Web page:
Tom Zajkowski ran about 10 steps on the Hyde County Airport runway before heaving into the sky an airplane not much bigger than the hawk soaring over the cotton field nearby.
The battery-powered craft dipped close to the ground before rising with a soft whine to about 250 feet and soaring in wide circles above the airfield.
Pilot Ryan Paul guided the vehicle from a laptop set on the hood of a Hummer parked on the tarmac. Zajkowski is the flight operations manager, and Ryan is a graduate student working at the NextGen Air Transportation Center at North Carolina State University.
The airfield is competing to be one of six from among 25 sites in 24 states – including North Carolina and Virginia – selected by the Federal Aviation Administration to test drones for possible commercial use. The decision is expected by the end of the month.
“They’re going to be Santa Claus for somebody,” said Kyle Snyder, NextGen director. “I’ve got my fingers crossed.”
Government agencies long have used drones for purposes ranging from research and fighting fires to patrolling borders and killing terrorists. They have become controversial to some, including those who mistrust them as instruments of spying on average citizens.
The negative connotations are why Snyder avoids calling them “drones.”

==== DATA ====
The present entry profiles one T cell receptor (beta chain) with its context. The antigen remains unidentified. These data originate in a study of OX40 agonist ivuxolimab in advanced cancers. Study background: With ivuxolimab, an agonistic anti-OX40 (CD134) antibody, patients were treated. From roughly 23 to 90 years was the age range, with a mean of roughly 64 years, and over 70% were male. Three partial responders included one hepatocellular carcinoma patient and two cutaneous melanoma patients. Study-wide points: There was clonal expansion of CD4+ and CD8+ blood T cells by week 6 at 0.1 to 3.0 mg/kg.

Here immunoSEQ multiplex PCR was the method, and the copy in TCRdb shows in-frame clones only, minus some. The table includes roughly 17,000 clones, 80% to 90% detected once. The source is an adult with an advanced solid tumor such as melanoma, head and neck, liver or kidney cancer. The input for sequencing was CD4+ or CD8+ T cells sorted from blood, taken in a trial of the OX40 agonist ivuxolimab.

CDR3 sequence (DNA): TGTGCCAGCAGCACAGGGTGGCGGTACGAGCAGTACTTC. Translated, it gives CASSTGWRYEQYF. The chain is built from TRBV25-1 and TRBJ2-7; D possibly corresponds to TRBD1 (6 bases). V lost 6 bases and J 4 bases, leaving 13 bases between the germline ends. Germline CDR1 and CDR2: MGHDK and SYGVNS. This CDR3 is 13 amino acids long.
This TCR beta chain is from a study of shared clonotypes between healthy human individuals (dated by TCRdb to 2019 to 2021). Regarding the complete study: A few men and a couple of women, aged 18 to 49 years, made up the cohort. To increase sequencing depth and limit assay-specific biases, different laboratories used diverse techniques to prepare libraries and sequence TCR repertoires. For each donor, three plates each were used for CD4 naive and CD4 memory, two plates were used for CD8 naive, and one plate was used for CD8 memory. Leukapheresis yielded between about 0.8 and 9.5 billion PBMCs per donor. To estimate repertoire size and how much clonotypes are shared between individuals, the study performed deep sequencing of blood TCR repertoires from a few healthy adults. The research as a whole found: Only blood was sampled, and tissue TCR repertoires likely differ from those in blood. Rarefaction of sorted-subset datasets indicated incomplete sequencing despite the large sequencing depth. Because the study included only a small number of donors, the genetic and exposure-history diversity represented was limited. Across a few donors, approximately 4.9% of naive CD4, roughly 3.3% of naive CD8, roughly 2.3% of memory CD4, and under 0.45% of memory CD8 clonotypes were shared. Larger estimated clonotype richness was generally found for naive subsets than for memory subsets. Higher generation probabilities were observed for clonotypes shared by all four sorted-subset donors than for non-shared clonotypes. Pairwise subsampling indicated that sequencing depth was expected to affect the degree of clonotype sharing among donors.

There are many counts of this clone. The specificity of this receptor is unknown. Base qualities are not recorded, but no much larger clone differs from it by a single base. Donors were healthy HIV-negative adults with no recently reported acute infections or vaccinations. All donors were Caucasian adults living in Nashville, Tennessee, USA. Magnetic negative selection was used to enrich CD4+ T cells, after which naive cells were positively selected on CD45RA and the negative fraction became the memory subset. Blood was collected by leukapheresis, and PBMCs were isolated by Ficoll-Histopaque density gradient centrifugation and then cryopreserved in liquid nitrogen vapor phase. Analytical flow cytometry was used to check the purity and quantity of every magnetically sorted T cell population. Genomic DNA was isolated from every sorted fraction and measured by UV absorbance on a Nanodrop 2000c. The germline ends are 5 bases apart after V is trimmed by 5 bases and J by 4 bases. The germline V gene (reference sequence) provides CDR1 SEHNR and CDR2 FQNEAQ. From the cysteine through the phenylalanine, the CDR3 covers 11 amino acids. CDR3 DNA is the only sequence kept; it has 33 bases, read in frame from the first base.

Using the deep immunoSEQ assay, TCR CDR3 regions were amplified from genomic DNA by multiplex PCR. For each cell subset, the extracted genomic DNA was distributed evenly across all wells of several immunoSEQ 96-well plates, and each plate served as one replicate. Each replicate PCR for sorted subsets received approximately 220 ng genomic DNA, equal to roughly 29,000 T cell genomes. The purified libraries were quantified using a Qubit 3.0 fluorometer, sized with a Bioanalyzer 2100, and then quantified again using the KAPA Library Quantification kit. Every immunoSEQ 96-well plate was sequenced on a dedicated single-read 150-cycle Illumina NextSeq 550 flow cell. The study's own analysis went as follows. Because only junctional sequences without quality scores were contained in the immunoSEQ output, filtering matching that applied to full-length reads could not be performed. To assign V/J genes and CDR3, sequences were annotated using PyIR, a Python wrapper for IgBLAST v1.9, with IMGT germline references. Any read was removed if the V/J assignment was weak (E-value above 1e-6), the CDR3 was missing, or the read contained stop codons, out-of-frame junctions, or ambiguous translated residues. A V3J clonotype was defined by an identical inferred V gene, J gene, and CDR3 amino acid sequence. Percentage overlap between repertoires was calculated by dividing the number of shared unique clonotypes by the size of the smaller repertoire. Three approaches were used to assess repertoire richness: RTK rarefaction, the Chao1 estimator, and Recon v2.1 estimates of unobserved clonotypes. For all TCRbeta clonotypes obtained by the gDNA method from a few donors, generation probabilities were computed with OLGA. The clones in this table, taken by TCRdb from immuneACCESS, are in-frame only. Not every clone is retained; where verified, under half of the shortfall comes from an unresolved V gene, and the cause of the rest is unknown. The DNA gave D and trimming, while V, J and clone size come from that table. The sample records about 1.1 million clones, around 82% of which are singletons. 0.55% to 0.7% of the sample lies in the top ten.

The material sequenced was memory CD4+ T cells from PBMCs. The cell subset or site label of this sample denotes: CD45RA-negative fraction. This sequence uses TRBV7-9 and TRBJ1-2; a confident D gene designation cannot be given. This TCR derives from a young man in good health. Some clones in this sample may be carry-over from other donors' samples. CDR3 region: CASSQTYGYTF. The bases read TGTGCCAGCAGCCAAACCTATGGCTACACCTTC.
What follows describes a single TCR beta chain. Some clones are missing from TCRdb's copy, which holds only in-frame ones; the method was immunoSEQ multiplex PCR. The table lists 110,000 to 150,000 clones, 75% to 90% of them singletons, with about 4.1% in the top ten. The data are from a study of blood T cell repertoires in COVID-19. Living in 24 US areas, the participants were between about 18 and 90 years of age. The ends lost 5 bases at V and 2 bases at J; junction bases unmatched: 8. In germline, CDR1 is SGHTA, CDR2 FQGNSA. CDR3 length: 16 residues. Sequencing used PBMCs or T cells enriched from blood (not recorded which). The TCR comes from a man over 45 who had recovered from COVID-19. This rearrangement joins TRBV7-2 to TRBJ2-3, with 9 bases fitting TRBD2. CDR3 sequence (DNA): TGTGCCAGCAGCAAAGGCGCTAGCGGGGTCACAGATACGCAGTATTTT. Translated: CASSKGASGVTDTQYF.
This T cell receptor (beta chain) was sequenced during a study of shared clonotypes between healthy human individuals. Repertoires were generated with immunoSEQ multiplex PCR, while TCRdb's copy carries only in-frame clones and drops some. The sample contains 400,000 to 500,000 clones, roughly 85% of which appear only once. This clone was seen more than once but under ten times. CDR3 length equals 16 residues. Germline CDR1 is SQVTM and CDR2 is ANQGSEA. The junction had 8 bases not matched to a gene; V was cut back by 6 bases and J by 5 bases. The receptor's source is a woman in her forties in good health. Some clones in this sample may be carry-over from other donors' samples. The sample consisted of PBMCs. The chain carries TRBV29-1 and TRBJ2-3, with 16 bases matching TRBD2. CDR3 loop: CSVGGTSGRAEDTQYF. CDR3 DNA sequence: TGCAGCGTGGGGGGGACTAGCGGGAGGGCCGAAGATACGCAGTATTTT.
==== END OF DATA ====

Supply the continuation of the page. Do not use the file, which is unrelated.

“I’m not using the D-word,” Snyder told a group gathered at the airport Friday for one of the routine tests carried out here since March.
One of the most promising drone uses is in agriculture, said John Anderson, a director at N.C. State’s research and economic development section. Airborne cameras will be able to detect drought, disease or insect infestation in crops. Crafts can scan several hundred acres of farmland in about 45 minutes. Crop analysts will be able to report back to farmers quickly where they should irrigate, fertilize or spray for pests, Anderson said.
“It will be a very powerful tool,” he said.
Commercial uses in agriculture and other fields promise a thriving industry in a county that lacks the same and loses population with each census.
The commercial drone market could create more than 70,000 jobs nationwide, with an economic impact of more than $13.6 billion in the first three years after the FAA allows it, according to a study by the Association for Unmanned Vehicle Systems International. That could grow to more than 100,000 jobs and an $82 billion economic impact by 2025, the study said.
The FAA is concerned with safety, according to its report on approving unmanned aircraft systems. Commercial unmanned craft in heavily populated areas could buzz around skies already busy with piloted aircraft. The test sites are supposed to answer such questions as how high should drones fly, how big or small should they be, how should they be used, how often and by whom.
The FAA has approved 535 government entities, including Hyde County, to fly drones for specific purposes such as search and rescue, border patrol and research. More than a third of the sanctioned drone fliers are universities, Snyder said. The total has grown by more than 200 since February, according to the FAA.
Two commercial operations were approved for work in the Arctic, where they do not interfere with congested air space, Snyder said.
Plans are to develop the Hyde field whether or not it is selected as a national test site, said Kris Noble, Hyde County’s planning director. Remote and unpopulated will be a good thing, she said.
“We have the perfect area here,” she said.